Heading out of Santa Fe at last, we cruised towards the Bandalier National Monument, a dry collection of canyons and mesas near Los Alamos.
It’s also the ancestral home of the Pueblo peoples, a collection of Native American tribes occupying this area of the southwest for the last two thousand years or so, and their houses carved into the cliff-faces still lace the landscape.
Leaving Meow Wolf, we intended to head to the main loop trail through Frijoles Canyon, but the visitor center closed at 5 pm, and we were long past that. Fortunately, a quick consult with alltrails.com led us to the Tsankawai Ruins, a much less trafficked trail just off the main road to Los Alamos.
We didn’t see another soul along our two-hour hike up to the top of the mesa, through paths deeply rutted into the sandstone by millenia of use, past ancient petroglyphs and in and out of the cavates (the small cave dwellings carved out cliff walls by the pueblos people.)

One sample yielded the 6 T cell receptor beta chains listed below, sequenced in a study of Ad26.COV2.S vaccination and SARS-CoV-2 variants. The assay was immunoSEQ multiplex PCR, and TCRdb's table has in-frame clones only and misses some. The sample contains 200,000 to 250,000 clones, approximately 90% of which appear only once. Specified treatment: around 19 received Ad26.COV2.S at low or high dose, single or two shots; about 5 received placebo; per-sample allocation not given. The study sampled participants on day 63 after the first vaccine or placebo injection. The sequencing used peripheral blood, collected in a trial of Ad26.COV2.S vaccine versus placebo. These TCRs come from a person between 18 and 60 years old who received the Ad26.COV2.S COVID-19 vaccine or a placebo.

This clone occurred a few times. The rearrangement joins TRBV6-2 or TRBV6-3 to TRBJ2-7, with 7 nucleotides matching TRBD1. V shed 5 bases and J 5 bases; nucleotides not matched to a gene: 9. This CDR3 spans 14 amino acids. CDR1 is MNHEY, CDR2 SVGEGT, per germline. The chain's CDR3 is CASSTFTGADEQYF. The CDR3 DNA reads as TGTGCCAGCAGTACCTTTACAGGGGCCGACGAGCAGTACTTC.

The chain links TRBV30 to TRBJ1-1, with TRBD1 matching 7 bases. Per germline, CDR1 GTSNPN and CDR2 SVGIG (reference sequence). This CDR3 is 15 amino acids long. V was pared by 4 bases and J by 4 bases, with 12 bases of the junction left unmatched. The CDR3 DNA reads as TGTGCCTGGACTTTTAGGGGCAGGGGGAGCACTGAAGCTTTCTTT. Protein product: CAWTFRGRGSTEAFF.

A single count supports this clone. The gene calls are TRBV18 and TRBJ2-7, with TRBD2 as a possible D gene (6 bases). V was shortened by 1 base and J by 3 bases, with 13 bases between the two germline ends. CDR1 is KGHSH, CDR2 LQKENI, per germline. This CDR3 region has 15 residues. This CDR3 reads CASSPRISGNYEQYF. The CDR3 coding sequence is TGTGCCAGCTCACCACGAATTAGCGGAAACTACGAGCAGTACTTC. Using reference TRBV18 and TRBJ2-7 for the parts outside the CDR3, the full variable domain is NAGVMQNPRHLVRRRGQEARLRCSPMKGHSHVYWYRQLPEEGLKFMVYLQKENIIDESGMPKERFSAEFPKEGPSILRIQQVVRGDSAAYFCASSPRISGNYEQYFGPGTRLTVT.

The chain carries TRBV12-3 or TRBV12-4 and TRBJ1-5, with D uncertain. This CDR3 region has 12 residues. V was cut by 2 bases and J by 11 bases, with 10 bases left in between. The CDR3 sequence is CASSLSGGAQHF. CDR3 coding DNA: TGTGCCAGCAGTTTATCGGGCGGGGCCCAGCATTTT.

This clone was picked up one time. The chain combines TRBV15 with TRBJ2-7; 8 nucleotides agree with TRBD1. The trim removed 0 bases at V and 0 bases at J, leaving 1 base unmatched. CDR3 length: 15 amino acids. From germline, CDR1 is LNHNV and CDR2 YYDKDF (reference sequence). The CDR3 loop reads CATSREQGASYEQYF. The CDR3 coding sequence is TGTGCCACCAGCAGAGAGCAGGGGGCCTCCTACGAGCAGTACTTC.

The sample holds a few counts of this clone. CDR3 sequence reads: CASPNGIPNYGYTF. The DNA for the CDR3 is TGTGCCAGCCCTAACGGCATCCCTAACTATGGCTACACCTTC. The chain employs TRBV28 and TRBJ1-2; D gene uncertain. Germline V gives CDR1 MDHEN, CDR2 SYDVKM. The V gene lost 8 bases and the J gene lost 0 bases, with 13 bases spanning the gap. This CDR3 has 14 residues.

Zevin was ecstatic the whole way, marveling at the depth of the paths, scurrying up and down the ladders and peering through the windows and chimneys made the the ancients. He made some attempts at recording Youtube videos for his channel, but nothing quite made the cut. Stick around and you guaranteed to see one here, though. He’s determined.
We made it back just at sunset and drove to nearby Juniper Campground for a night’s sleep before hitting the Bandalier main loop for the day. The caves here were more numerous by an order of magnitude, more spectacular and better preserved, but the crowds of tourists swarming the ladders and paths made it a bit less enjoyable for me.
Still, I was wonderstruck at the way the natural rock cuts and formations mirrored those made by human hands all down the canyon. Worth the trip.